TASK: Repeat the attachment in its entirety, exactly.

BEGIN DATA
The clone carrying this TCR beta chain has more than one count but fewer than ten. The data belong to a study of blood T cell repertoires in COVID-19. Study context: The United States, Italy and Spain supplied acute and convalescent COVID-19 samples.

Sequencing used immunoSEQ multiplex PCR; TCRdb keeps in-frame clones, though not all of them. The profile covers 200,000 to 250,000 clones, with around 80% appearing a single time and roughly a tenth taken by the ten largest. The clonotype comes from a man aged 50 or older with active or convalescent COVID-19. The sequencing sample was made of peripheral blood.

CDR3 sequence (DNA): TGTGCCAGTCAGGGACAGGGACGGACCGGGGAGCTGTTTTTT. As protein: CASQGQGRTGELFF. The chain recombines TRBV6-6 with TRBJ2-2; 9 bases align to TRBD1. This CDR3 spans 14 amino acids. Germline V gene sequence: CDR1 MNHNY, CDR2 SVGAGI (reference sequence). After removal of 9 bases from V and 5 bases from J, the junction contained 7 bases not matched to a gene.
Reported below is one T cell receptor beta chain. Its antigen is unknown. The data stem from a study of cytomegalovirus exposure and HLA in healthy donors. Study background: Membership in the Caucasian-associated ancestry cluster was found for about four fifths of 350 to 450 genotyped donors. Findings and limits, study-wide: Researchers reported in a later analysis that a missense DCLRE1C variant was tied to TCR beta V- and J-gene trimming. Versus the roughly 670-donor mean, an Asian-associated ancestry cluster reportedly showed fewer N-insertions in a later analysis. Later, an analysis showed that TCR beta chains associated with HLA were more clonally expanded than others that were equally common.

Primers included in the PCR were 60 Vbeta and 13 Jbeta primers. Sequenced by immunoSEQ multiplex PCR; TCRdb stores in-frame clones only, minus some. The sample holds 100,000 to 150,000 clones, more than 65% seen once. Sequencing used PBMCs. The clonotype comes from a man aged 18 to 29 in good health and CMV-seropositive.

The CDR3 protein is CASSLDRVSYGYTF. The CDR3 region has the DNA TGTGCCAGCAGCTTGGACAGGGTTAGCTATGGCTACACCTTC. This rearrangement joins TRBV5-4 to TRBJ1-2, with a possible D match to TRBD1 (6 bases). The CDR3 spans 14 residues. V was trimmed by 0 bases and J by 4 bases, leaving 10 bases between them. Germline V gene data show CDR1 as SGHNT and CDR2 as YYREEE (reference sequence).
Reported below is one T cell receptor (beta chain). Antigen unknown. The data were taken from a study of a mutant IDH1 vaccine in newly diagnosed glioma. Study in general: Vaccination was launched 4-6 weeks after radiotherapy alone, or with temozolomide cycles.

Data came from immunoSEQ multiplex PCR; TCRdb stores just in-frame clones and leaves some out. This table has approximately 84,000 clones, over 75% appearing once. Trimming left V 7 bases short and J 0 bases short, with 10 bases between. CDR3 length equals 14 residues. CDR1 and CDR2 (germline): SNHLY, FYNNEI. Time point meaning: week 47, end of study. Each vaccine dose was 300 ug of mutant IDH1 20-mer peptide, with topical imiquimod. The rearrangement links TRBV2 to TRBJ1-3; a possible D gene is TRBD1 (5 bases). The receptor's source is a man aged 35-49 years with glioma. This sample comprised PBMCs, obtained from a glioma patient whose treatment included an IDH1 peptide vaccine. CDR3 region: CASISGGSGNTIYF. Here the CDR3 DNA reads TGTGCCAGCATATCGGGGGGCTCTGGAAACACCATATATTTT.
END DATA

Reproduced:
The clone carrying this TCR beta chain has more than one count but fewer than ten. The data belong to a study of blood T cell repertoires in COVID-19. Study context: The United States, Italy and Spain supplied acute and convalescent COVID-19 samples.

Sequencing used immunoSEQ multiplex PCR; TCRdb keeps in-frame clones, though not all of them. The profile covers 200,000 to 250,000 clones, with around 80% appearing a single time and roughly a tenth taken by the ten largest. The clonotype comes from a man aged 50 or older with active or convalescent COVID-19. The sequencing sample was made of peripheral blood.

CDR3 sequence (DNA): TGTGCCAGTCAGGGACAGGGACGGACCGGGGAGCTGTTTTTT. As protein: CASQGQGRTGELFF. The chain recombines TRBV6-6 with TRBJ2-2; 9 bases align to TRBD1. This CDR3 spans 14 amino acids. Germline V gene sequence: CDR1 MNHNY, CDR2 SVGAGI (reference sequence). After removal of 9 bases from V and 5 bases from J, the junction contained 7 bases not matched to a gene.
Reported below is one T cell receptor beta chain. Its antigen is unknown. The data stem from a study of cytomegalovirus exposure and HLA in healthy donors. Study background: Membership in the Caucasian-associated ancestry cluster was found for about four fifths of 350 to 450 genotyped donors. Findings and limits, study-wide: Researchers reported in a later analysis that a missense DCLRE1C variant was tied to TCR beta V- and J-gene trimming. Versus the roughly 670-donor mean, an Asian-associated ancestry cluster reportedly showed fewer N-insertions in a later analysis. Later, an analysis showed that TCR beta chains associated with HLA were more clonally expanded than others that were equally common.

Primers included in the PCR were 60 Vbeta and 13 Jbeta primers. Sequenced by immunoSEQ multiplex PCR; TCRdb stores in-frame clones only, minus some. The sample holds 100,000 to 150,000 clones, more than 65% seen once. Sequencing used PBMCs. The clonotype comes from a man aged 18 to 29 in good health and CMV-seropositive.

The CDR3 protein is CASSLDRVSYGYTF. The CDR3 region has the DNA TGTGCCAGCAGCTTGGACAGGGTTAGCTATGGCTACACCTTC. This rearrangement joins TRBV5-4 to TRBJ1-2, with a possible D match to TRBD1 (6 bases). The CDR3 spans 14 residues. V was trimmed by 0 bases and J by 4 bases, leaving 10 bases between them. Germline V gene data show CDR1 as SGHNT and CDR2 as YYREEE (reference sequence).
Reported below is one T cell receptor (beta chain). Antigen unknown. The data were taken from a study of a mutant IDH1 vaccine in newly diagnosed glioma. Study in general: Vaccination was launched 4-6 weeks after radiotherapy alone, or with temozolomide cycles.

Data came from immunoSEQ multiplex PCR; TCRdb stores just in-frame clones and leaves some out. This table has approximately 84,000 clones, over 75% appearing once. Trimming left V 7 bases short and J 0 bases short, with 10 bases between. CDR3 length equals 14 residues. CDR1 and CDR2 (germline): SNHLY, FYNNEI. Time point meaning: week 47, end of study. Each vaccine dose was 300 ug of mutant IDH1 20-mer peptide, with topical imiquimod. The rearrangement links TRBV2 to TRBJ1-3; a possible D gene is TRBD1 (5 bases). The receptor's source is a man aged 35-49 years with glioma. This sample comprised PBMCs, obtained from a glioma patient whose treatment included an IDH1 peptide vaccine. CDR3 region: CASISGGSGNTIYF. Here the CDR3 DNA reads TGTGCCAGCATATCGGGGGGCTCTGGAAACACCATATATTTT.